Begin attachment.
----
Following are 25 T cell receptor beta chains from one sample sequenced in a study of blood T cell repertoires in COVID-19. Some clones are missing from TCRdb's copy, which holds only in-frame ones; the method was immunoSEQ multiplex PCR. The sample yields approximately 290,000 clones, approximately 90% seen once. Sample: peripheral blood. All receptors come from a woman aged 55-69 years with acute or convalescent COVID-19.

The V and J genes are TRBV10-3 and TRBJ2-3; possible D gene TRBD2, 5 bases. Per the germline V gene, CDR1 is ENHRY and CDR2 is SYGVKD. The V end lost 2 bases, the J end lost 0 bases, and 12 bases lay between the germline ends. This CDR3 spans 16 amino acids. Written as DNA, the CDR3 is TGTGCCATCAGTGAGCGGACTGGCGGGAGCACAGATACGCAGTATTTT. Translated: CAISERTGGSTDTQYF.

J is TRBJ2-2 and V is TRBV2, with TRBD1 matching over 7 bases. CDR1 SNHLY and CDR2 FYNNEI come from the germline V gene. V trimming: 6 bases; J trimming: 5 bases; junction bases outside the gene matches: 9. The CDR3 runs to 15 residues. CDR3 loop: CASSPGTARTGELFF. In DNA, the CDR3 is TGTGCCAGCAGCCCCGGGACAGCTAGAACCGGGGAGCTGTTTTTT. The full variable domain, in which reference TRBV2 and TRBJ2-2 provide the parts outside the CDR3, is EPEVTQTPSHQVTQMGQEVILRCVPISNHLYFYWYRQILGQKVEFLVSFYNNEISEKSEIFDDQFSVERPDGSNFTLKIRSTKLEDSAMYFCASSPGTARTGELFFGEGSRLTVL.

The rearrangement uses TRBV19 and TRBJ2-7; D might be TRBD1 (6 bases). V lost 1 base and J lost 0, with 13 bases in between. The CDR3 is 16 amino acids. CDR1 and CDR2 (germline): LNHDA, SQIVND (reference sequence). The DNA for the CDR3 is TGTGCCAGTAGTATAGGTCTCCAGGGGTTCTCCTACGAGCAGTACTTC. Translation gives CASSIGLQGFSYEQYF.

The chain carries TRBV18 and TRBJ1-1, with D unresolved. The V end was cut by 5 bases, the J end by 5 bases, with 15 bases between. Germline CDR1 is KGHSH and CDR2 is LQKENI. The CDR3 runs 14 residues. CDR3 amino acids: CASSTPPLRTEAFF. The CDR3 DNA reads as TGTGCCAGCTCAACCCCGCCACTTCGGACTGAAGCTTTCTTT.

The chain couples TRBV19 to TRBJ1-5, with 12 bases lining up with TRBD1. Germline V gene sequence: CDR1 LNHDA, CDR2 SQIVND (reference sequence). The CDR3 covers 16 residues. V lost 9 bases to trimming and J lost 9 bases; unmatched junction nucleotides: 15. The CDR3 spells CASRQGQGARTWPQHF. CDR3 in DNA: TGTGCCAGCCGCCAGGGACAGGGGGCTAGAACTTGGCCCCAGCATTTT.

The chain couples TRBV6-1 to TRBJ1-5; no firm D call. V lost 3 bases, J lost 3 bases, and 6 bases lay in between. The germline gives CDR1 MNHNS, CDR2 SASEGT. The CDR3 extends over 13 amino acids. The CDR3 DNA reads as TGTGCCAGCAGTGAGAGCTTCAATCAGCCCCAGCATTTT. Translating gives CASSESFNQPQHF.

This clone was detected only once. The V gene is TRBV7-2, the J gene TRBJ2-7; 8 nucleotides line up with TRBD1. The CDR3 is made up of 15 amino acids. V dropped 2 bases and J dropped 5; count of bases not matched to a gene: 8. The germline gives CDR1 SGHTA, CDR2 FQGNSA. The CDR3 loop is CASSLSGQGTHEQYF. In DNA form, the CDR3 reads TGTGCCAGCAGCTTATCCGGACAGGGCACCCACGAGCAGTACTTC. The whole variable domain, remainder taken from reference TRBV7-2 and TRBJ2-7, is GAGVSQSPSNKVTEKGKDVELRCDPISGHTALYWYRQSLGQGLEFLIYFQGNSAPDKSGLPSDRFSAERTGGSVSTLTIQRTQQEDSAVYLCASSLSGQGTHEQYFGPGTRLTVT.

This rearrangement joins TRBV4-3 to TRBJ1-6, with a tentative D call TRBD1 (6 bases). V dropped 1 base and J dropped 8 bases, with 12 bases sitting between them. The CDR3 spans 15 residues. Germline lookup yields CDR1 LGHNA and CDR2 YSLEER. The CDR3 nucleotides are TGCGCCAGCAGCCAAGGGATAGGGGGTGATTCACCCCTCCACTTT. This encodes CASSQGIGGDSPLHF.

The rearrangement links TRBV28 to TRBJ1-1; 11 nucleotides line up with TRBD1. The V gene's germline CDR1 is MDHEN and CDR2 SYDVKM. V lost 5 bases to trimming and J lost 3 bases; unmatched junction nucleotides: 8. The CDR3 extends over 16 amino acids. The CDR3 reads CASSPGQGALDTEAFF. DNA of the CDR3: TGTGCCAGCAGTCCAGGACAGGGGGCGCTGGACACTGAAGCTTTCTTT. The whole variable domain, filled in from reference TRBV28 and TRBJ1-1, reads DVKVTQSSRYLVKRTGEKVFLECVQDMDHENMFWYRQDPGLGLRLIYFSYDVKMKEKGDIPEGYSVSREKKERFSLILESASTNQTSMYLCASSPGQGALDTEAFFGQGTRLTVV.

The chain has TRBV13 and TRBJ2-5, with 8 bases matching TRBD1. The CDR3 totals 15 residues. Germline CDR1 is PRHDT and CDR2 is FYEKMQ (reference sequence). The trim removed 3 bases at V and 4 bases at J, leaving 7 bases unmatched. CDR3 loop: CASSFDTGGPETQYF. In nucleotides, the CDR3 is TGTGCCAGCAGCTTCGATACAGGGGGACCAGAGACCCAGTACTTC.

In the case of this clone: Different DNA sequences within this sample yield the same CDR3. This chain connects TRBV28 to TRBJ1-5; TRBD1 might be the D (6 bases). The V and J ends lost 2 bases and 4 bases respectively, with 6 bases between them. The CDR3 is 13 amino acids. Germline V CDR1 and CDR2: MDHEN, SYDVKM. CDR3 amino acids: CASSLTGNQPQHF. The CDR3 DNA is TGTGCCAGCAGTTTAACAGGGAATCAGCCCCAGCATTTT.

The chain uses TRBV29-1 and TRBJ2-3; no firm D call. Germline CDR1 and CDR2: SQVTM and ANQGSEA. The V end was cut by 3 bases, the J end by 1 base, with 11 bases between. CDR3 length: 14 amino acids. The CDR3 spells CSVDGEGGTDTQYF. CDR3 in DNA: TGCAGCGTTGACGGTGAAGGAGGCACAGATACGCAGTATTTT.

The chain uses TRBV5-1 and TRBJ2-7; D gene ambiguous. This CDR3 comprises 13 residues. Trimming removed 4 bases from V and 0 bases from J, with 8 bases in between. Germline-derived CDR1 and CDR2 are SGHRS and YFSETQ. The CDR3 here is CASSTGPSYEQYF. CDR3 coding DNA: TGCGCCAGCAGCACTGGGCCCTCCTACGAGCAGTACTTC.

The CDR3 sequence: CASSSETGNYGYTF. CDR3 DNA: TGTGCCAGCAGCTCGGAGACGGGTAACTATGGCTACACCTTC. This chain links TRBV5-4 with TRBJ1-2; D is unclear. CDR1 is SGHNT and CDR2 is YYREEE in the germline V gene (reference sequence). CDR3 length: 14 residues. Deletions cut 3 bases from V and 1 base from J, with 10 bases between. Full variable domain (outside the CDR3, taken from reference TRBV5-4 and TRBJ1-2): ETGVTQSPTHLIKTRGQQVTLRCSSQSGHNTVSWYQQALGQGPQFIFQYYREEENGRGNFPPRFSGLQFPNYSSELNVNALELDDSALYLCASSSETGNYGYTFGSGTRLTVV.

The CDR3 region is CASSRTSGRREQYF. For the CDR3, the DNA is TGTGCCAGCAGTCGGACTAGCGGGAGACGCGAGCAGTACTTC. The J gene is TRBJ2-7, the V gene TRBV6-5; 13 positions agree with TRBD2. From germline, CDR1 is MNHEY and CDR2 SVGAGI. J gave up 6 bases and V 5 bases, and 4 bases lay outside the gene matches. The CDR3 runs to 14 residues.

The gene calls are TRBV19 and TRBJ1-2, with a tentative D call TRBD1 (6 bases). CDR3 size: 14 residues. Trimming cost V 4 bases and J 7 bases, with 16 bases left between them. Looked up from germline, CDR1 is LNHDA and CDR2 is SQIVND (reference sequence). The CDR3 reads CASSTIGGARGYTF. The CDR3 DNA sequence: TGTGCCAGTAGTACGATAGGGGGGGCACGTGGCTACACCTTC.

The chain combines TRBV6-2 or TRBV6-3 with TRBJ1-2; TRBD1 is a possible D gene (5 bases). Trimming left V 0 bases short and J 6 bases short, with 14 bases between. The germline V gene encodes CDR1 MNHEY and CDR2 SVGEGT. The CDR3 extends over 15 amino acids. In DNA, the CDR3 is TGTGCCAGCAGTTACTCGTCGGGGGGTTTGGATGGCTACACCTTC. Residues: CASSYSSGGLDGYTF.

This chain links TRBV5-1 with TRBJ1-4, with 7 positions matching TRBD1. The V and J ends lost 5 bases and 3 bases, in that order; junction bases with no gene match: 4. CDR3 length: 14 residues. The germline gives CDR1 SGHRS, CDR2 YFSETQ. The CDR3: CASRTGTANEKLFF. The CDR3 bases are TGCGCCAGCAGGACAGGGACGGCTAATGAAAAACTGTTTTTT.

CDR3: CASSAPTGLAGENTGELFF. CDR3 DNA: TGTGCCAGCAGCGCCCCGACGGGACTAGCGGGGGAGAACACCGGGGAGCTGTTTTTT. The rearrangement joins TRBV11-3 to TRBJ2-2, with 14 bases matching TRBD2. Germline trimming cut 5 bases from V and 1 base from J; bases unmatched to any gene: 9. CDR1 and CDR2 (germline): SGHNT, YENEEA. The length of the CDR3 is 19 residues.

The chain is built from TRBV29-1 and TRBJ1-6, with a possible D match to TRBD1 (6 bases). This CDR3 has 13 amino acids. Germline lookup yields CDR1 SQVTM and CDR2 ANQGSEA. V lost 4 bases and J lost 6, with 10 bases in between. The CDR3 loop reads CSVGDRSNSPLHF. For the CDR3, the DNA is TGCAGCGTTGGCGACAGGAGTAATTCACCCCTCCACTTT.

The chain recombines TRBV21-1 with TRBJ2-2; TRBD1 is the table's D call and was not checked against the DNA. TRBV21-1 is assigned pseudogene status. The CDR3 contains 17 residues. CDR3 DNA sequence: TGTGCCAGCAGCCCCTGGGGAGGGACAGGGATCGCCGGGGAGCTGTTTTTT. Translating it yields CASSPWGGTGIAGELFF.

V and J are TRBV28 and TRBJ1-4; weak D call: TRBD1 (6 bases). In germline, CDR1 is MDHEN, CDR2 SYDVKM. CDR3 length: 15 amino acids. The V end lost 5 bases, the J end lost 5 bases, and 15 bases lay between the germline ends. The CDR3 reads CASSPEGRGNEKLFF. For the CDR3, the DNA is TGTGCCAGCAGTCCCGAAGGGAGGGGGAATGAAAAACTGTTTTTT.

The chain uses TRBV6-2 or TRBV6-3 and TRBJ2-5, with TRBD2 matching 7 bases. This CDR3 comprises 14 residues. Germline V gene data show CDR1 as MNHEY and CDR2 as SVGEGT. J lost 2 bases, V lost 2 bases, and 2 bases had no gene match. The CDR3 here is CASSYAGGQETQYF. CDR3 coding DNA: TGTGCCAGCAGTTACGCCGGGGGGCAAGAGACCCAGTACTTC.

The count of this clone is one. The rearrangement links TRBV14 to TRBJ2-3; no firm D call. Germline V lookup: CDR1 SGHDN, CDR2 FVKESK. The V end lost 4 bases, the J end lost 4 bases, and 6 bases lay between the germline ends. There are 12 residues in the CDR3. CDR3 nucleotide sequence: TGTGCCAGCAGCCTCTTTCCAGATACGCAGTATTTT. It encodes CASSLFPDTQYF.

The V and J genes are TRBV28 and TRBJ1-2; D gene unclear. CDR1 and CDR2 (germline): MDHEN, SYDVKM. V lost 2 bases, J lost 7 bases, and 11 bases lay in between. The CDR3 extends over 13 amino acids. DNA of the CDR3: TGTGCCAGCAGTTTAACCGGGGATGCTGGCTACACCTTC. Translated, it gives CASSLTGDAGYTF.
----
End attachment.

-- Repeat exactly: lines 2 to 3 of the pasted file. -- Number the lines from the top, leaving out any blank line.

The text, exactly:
The V and J genes are TRBV10-3 and TRBJ2-3; possible D gene TRBD2, 5 bases. Per the germline V gene, CDR1 is ENHRY and CDR2 is SYGVKD. The V end lost 2 bases, the J end lost 0 bases, and 12 bases lay between the germline ends. This CDR3 spans 16 amino acids. Written as DNA, the CDR3 is TGTGCCATCAGTGAGCGGACTGGCGGGAGCACAGATACGCAGTATTTT. Translated: CAISERTGGSTDTQYF.

J is TRBJ2-2 and V is TRBV2, with TRBD1 matching over 7 bases. CDR1 SNHLY and CDR2 FYNNEI come from the germline V gene. V trimming: 6 bases; J trimming: 5 bases; junction bases outside the gene matches: 9. The CDR3 runs to 15 residues. CDR3 loop: CASSPGTARTGELFF. In DNA, the CDR3 is TGTGCCAGCAGCCCCGGGACAGCTAGAACCGGGGAGCTGTTTTTT. The full variable domain, in which reference TRBV2 and TRBJ2-2 provide the parts outside the CDR3, is EPEVTQTPSHQVTQMGQEVILRCVPISNHLYFYWYRQILGQKVEFLVSFYNNEISEKSEIFDDQFSVERPDGSNFTLKIRSTKLEDSAMYFCASSPGTARTGELFFGEGSRLTVL.